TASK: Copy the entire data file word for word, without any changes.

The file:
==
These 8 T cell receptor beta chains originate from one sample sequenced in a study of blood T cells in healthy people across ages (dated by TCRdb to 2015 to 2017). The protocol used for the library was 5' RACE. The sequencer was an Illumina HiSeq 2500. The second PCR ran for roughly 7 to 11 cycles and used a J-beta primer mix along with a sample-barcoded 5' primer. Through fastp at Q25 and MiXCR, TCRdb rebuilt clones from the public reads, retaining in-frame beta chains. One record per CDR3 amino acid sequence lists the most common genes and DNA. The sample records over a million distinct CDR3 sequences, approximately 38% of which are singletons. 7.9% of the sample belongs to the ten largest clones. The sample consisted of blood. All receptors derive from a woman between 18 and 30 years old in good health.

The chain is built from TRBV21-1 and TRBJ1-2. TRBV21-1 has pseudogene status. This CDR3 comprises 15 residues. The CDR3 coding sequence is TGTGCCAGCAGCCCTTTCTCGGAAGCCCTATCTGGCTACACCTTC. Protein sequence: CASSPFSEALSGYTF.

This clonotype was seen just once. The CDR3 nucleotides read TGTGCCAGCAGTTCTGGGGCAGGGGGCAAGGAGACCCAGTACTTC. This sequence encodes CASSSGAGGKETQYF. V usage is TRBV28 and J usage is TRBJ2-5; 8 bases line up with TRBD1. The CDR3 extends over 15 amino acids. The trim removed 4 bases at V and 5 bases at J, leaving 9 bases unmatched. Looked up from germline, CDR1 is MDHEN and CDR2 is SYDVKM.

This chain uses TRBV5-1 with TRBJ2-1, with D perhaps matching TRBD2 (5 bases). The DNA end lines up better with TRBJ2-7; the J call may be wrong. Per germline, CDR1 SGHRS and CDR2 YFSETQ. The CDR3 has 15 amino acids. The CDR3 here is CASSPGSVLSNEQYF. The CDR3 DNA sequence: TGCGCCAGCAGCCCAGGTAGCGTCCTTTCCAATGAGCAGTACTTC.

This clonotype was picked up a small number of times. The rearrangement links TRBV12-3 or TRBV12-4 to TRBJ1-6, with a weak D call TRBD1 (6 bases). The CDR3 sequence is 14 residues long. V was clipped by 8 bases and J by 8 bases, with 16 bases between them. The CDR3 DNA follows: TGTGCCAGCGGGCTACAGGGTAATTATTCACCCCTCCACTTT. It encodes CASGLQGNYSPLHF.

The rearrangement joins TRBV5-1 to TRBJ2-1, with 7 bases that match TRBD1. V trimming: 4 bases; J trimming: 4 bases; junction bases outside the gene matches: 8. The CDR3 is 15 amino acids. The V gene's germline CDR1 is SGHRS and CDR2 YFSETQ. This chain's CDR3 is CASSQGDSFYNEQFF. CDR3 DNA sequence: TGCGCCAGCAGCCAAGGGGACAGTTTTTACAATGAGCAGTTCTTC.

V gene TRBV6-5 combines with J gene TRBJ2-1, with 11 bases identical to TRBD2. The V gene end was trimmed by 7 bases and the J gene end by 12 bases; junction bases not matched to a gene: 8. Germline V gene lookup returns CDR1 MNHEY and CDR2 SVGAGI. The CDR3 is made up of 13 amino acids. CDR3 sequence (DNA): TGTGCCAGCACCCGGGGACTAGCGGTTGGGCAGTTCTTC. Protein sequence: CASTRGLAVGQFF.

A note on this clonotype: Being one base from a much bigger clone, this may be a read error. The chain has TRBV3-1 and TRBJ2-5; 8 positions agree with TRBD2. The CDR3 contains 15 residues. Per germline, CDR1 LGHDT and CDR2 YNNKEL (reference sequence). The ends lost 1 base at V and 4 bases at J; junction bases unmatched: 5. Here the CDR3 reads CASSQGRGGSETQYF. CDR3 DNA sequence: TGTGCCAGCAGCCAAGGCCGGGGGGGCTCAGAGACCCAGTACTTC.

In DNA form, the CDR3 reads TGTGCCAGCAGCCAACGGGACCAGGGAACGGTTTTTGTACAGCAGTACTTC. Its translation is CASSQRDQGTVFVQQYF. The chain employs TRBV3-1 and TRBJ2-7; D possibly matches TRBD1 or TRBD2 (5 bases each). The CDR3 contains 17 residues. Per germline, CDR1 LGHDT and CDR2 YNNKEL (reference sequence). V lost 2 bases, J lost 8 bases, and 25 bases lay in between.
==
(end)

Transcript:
These 8 T cell receptor beta chains originate from one sample sequenced in a study of blood T cells in healthy people across ages (dated by TCRdb to 2015 to 2017). The protocol used for the library was 5' RACE. The sequencer was an Illumina HiSeq 2500. The second PCR ran for roughly 7 to 11 cycles and used a J-beta primer mix along with a sample-barcoded 5' primer. Through fastp at Q25 and MiXCR, TCRdb rebuilt clones from the public reads, retaining in-frame beta chains. One record per CDR3 amino acid sequence lists the most common genes and DNA. The sample records over a million distinct CDR3 sequences, approximately 38% of which are singletons. 7.9% of the sample belongs to the ten largest clones. The sample consisted of blood. All receptors derive from a woman between 18 and 30 years old in good health.

The chain is built from TRBV21-1 and TRBJ1-2. TRBV21-1 has pseudogene status. This CDR3 comprises 15 residues. The CDR3 coding sequence is TGTGCCAGCAGCCCTTTCTCGGAAGCCCTATCTGGCTACACCTTC. Protein sequence: CASSPFSEALSGYTF.

This clonotype was seen just once. The CDR3 nucleotides read TGTGCCAGCAGTTCTGGGGCAGGGGGCAAGGAGACCCAGTACTTC. This sequence encodes CASSSGAGGKETQYF. V usage is TRBV28 and J usage is TRBJ2-5; 8 bases line up with TRBD1. The CDR3 extends over 15 amino acids. The trim removed 4 bases at V and 5 bases at J, leaving 9 bases unmatched. Looked up from germline, CDR1 is MDHEN and CDR2 is SYDVKM.

This chain uses TRBV5-1 with TRBJ2-1, with D perhaps matching TRBD2 (5 bases). The DNA end lines up better with TRBJ2-7; the J call may be wrong. Per germline, CDR1 SGHRS and CDR2 YFSETQ. The CDR3 has 15 amino acids. The CDR3 here is CASSPGSVLSNEQYF. The CDR3 DNA sequence: TGCGCCAGCAGCCCAGGTAGCGTCCTTTCCAATGAGCAGTACTTC.

This clonotype was picked up a small number of times. The rearrangement links TRBV12-3 or TRBV12-4 to TRBJ1-6, with a weak D call TRBD1 (6 bases). The CDR3 sequence is 14 residues long. V was clipped by 8 bases and J by 8 bases, with 16 bases between them. The CDR3 DNA follows: TGTGCCAGCGGGCTACAGGGTAATTATTCACCCCTCCACTTT. It encodes CASGLQGNYSPLHF.

The rearrangement joins TRBV5-1 to TRBJ2-1, with 7 bases that match TRBD1. V trimming: 4 bases; J trimming: 4 bases; junction bases outside the gene matches: 8. The CDR3 is 15 amino acids. The V gene's germline CDR1 is SGHRS and CDR2 YFSETQ. This chain's CDR3 is CASSQGDSFYNEQFF. CDR3 DNA sequence: TGCGCCAGCAGCCAAGGGGACAGTTTTTACAATGAGCAGTTCTTC.

V gene TRBV6-5 combines with J gene TRBJ2-1, with 11 bases identical to TRBD2. The V gene end was trimmed by 7 bases and the J gene end by 12 bases; junction bases not matched to a gene: 8. Germline V gene lookup returns CDR1 MNHEY and CDR2 SVGAGI. The CDR3 is made up of 13 amino acids. CDR3 sequence (DNA): TGTGCCAGCACCCGGGGACTAGCGGTTGGGCAGTTCTTC. Protein sequence: CASTRGLAVGQFF.

A note on this clonotype: Being one base from a much bigger clone, this may be a read error. The chain has TRBV3-1 and TRBJ2-5; 8 positions agree with TRBD2. The CDR3 contains 15 residues. Per germline, CDR1 LGHDT and CDR2 YNNKEL (reference sequence). The ends lost 1 base at V and 4 bases at J; junction bases unmatched: 5. Here the CDR3 reads CASSQGRGGSETQYF. CDR3 DNA sequence: TGTGCCAGCAGCCAAGGCCGGGGGGGCTCAGAGACCCAGTACTTC.

In DNA form, the CDR3 reads TGTGCCAGCAGCCAACGGGACCAGGGAACGGTTTTTGTACAGCAGTACTTC. Its translation is CASSQRDQGTVFVQQYF. The chain employs TRBV3-1 and TRBJ2-7; D possibly matches TRBD1 or TRBD2 (5 bases each). The CDR3 contains 17 residues. Per germline, CDR1 LGHDT and CDR2 YNNKEL (reference sequence). V lost 2 bases, J lost 8 bases, and 25 bases lay in between.